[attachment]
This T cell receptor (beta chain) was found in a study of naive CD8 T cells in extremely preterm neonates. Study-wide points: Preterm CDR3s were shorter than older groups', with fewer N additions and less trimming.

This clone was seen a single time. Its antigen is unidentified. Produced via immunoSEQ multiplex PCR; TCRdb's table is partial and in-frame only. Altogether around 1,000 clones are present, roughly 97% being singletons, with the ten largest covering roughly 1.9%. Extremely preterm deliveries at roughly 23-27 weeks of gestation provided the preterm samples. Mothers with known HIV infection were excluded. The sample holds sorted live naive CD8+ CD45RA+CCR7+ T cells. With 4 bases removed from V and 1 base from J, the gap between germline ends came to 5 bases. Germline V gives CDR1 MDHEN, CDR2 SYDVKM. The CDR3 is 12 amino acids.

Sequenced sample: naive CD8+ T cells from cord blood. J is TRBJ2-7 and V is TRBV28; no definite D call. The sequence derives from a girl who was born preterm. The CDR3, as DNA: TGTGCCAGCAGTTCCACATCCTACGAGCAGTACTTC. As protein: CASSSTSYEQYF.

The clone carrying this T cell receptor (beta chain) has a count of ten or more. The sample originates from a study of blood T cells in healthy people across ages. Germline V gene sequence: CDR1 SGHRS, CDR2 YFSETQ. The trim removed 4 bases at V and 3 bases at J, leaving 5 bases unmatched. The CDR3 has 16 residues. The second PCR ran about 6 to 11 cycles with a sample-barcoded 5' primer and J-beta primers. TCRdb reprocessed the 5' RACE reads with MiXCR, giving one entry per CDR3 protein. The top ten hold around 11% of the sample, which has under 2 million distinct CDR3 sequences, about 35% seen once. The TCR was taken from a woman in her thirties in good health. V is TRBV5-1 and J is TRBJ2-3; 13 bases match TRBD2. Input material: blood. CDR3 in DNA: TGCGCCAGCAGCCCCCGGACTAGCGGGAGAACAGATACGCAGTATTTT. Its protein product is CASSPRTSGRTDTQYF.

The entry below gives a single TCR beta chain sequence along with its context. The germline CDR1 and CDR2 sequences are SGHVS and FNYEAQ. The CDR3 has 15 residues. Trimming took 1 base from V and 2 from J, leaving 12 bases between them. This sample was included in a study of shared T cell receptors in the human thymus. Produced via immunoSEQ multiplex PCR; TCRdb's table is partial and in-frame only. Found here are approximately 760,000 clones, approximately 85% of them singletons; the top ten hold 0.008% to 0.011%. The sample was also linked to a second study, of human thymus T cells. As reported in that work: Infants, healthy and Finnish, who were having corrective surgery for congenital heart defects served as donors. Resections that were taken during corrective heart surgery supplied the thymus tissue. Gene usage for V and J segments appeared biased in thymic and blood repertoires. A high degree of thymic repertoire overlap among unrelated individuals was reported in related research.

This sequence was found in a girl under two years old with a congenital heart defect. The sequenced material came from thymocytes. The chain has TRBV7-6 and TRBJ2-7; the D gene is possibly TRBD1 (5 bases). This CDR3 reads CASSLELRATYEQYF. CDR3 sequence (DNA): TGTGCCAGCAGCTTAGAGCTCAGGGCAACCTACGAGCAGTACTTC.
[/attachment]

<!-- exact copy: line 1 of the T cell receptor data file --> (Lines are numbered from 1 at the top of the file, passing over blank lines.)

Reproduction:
This T cell receptor (beta chain) was found in a study of naive CD8 T cells in extremely preterm neonates. Study-wide points: Preterm CDR3s were shorter than older groups', with fewer N additions and less trimming.